Ever wanted to find out what inspired a particular song?
Was it based on personal experience or simply passive observation?
What happened in the recording studio or on stage to make one song sound different from the rest?
These are just some of the question bands and musicians attempt to answer in Line 'em Up - the newest page of The Power Of Metal.Dk.
This is where your favourite bands comment on their albums, track by track, because as someone once said, “Ideas are the building blocks of ideas”.
Here's a chance for you to tell our readers about your new album "Enigma". But could you please start off by introducing the readers to Aeon Zen & yourself?
Sure! My name is Rich Hinks, and I’m the founder, multi-instrumentalist, song-writer, and producer of the UK progressive metal band Aeon Zen. Prior to our new album “Enigma”, we released 2 albums, “A Mind’s Portrait” in 2009 and “The Face of the Unknown” in 2010, and have toured and gigged with the likes of the Devin Townsend Project, Focus, and Curved Air.
And now onto “Enigma”… track-by-track, what inspired you, what topics are you dealing with, what do you want to express with this song etc.
01. Enter The Enigma
This track was mostly inspired by my desire to create an etherial, grandiose introduction to the album. Being a concept album, I think it’s very important to establish themes and a musical direction right from the word go, so I built this track around 2 melodies in a symphonic style, while also using some interesting instrumentation, that also return later in the album in different contexts.
02. Artificial Soul
After the bombastic introduction, I wanted a piece that sets the atmosphere for the story element of the album, while of course still giving a strong musical foundation. This song’s lyrics deal with issues of self-confidence, and troubled upbringings, so I felt it was very important for the music to reflect that. So we have plenty of eerie and haunting synth parts, intertwined with contrasting heavy and light guitars that show the rollercoaster of the concept. It ends with one of my favourite sections on the album, a huge 5 vocalist choir, providing a great climax to the song.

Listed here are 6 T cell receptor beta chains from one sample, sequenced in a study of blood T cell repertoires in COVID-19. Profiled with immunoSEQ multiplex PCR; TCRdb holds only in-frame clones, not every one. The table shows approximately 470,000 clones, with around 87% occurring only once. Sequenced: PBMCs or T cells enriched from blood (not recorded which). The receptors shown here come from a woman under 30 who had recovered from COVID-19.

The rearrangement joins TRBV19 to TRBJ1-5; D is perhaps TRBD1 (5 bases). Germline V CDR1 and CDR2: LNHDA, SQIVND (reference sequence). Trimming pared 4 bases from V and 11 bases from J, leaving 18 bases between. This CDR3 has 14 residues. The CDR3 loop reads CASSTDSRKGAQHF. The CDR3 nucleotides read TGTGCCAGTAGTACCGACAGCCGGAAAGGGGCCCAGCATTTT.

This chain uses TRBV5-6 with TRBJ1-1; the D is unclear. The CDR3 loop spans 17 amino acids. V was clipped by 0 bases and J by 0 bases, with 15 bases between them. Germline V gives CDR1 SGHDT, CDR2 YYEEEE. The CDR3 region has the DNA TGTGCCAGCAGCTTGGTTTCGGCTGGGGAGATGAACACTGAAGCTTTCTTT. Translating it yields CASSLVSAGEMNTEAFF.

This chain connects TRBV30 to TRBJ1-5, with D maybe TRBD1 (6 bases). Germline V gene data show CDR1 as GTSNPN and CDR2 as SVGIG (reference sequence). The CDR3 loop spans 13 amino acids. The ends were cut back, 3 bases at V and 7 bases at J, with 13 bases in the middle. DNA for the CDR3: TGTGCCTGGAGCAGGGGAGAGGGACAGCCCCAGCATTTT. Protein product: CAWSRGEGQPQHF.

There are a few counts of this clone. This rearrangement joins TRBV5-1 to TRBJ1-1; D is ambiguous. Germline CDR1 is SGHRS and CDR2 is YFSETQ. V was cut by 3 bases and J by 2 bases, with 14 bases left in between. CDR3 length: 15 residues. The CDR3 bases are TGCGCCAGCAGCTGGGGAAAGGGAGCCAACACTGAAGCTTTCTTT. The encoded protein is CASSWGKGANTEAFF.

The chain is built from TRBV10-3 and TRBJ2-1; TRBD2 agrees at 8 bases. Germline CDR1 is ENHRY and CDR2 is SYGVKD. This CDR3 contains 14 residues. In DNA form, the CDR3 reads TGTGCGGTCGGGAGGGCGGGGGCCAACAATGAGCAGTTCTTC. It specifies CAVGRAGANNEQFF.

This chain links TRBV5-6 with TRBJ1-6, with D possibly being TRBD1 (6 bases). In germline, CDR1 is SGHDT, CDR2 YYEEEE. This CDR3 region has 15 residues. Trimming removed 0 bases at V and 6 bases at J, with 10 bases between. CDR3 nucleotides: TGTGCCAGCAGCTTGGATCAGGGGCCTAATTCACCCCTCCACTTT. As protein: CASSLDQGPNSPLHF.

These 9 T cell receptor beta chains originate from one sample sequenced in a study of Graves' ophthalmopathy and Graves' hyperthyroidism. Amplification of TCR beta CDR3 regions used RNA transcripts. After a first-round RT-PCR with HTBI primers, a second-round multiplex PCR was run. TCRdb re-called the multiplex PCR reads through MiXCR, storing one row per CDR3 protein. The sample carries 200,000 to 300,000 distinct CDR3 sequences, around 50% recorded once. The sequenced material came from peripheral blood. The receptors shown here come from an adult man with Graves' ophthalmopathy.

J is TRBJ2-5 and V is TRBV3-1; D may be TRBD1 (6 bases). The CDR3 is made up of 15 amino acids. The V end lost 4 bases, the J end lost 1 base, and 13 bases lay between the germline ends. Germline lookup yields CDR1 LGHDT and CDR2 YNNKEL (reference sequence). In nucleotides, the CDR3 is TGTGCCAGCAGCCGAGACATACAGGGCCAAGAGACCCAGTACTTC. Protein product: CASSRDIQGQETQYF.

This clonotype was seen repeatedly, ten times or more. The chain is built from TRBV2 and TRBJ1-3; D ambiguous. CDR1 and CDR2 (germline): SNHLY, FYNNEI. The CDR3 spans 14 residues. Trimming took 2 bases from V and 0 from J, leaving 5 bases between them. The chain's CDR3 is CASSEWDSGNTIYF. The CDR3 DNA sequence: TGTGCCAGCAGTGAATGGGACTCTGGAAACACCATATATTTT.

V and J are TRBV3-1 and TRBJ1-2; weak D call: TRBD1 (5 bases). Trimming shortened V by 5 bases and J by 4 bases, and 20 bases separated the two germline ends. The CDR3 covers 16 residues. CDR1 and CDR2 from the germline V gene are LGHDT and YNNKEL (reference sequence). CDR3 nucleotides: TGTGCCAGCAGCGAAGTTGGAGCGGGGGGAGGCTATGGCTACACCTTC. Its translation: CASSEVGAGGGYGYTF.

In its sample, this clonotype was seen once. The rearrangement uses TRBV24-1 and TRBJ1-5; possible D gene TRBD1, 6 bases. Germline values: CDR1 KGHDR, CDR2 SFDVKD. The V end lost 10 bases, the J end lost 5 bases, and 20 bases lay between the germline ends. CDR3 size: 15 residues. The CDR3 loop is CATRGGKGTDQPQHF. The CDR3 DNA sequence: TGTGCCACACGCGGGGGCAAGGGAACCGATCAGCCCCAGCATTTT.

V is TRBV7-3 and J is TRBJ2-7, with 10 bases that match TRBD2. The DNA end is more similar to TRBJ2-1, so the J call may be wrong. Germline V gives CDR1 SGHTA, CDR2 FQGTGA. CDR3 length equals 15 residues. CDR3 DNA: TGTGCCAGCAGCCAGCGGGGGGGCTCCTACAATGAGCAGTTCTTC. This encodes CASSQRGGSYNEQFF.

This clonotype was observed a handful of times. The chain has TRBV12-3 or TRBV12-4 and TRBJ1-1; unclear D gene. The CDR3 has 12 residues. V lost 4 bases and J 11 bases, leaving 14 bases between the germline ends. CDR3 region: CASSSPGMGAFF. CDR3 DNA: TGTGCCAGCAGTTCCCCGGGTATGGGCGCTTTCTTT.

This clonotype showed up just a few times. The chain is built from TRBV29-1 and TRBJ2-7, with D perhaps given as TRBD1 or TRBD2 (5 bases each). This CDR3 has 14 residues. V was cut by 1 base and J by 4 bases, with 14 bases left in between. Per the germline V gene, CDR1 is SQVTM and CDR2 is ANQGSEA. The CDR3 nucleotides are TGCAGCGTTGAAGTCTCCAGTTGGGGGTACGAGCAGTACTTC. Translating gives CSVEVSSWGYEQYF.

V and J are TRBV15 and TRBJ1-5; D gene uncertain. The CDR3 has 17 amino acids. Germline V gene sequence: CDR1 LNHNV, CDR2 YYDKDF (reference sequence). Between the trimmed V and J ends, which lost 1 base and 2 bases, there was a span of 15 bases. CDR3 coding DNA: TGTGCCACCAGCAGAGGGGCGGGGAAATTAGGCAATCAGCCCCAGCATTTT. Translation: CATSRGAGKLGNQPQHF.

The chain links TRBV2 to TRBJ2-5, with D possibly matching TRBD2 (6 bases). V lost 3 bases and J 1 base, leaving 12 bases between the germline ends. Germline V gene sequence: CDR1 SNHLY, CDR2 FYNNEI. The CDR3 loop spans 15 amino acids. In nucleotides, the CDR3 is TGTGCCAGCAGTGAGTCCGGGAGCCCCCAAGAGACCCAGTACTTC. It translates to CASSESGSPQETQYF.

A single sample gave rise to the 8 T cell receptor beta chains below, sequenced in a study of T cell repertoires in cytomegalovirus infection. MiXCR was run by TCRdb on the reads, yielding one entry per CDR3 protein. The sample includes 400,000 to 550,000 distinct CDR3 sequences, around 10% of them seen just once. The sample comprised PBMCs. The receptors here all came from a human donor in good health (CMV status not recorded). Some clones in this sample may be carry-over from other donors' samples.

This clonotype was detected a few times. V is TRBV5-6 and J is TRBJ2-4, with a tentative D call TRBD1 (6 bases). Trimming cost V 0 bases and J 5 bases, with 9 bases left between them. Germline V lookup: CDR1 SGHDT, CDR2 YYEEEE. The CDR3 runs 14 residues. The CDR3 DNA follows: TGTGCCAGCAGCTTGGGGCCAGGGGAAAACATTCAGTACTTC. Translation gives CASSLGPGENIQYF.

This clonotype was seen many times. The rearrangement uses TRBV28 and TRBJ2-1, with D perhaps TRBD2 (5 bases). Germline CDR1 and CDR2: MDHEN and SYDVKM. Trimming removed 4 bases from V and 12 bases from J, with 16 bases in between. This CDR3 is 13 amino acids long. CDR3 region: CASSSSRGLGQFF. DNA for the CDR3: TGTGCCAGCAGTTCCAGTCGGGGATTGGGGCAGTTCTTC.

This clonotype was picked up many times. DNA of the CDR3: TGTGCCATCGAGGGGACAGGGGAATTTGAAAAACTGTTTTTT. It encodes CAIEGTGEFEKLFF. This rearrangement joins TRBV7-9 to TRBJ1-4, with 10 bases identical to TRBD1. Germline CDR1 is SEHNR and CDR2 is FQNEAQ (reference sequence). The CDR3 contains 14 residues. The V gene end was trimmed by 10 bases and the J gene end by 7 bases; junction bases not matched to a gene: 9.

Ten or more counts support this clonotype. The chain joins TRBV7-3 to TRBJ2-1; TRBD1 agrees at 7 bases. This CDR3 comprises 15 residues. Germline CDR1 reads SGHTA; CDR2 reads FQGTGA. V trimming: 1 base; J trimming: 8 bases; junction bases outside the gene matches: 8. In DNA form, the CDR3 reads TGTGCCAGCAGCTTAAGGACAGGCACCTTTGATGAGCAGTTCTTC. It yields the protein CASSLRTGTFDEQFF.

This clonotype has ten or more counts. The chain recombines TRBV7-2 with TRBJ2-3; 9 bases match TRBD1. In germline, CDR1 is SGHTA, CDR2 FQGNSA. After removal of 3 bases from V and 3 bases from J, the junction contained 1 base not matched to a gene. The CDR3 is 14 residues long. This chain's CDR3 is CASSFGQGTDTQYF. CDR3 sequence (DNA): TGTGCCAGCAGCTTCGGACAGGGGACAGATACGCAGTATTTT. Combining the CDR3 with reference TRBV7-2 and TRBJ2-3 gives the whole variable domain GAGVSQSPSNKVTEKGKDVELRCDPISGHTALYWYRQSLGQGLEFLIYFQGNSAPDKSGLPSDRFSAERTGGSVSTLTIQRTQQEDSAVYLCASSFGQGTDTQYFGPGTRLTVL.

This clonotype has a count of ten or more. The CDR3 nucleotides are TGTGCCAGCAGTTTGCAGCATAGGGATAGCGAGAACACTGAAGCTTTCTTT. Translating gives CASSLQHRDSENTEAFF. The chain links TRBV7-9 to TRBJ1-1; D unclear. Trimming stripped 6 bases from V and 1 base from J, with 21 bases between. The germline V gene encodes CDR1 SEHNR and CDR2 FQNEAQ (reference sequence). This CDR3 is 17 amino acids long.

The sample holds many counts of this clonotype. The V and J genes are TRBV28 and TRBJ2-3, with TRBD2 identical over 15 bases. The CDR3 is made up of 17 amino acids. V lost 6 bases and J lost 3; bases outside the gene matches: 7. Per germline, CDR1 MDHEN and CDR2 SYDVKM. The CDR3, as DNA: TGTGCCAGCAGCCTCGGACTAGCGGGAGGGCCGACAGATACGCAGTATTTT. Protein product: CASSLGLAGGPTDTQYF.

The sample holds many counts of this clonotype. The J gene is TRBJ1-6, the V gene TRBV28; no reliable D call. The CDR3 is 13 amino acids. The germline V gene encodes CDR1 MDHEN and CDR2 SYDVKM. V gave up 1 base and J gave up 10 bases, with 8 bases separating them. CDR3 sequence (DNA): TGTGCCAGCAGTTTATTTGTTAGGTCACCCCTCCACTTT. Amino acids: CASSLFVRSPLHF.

So Artificial Soul flows directly into Divinity with a fast change of pace into what is surely the heaviest track on the album. This song is slightly different territory for Aeon Zen, having more of a melodic death metal vibe, but I think it works perfectly in context of the album and the story. Unlike the majority of the album which was written and recorded simultaneously, this song was actually originally conceived a couple of years ago without the intention of becoming an Aeon Zen song. When writing and recorded ”Enigma” I felt that the album needed a hole filling inbetween the atmospheric Artificial Soul and the lighter Seven Hills, and breaking it up with something this powerful seemed like a no brainer!
04. Seven Hills
This song was the only other preconceived song on the album. It was originally just piano and vocals, but after the inclusion of a saxophone solo I decided to add further orchestration, which I think really helped it flow and also sound a lot more graceful. It also provides some nice respite after Divinity!
Warning is definitely one of my favourite tracks on the album, especially to play live. It has a great rock feel to it, with a nice bouncy riff that’s great fun to play and adds some nice contrast to the preceding sections. I was also especially pleased with the instrumental opening section that I think has this kind of ”gates of heavens opening” feel to it. It also features an awesome keyboard solo by Shaz that shows off more of the technical side of the album.
06. Turned To Ash
This track is based on an ostinato pattern in 7/8 which repeats for the verses of the song, along with alternating bass notes that I think provide quite a hypnotic feel, which also helps convey the sense of self-reflection in the lyrics. A lot of the songwriting on this album, if not all, is about how each section fits in with the grand scheme of the album, and while being a good standalone track, Turned To Ash really shines when listened to in context of the album. It’s also an interesting one to play live, as the recorded guitar tracks feature 2 guitars tuned differently, allowing us to create some interesting key changes.
07. Still Human
Still Human is one of the more experimental tracks on the album. It features instrumental acrobatics, haunting keyboards, grooving basslines, and catchy melodies all flowing seamlessly into one another. It also features some challenging rhythms in the latter half of the song that were really fun to write, as I think the writing of this song came about through some pretty out of the box thinking, especially in terms of structure and texture.
08. Eternal Snow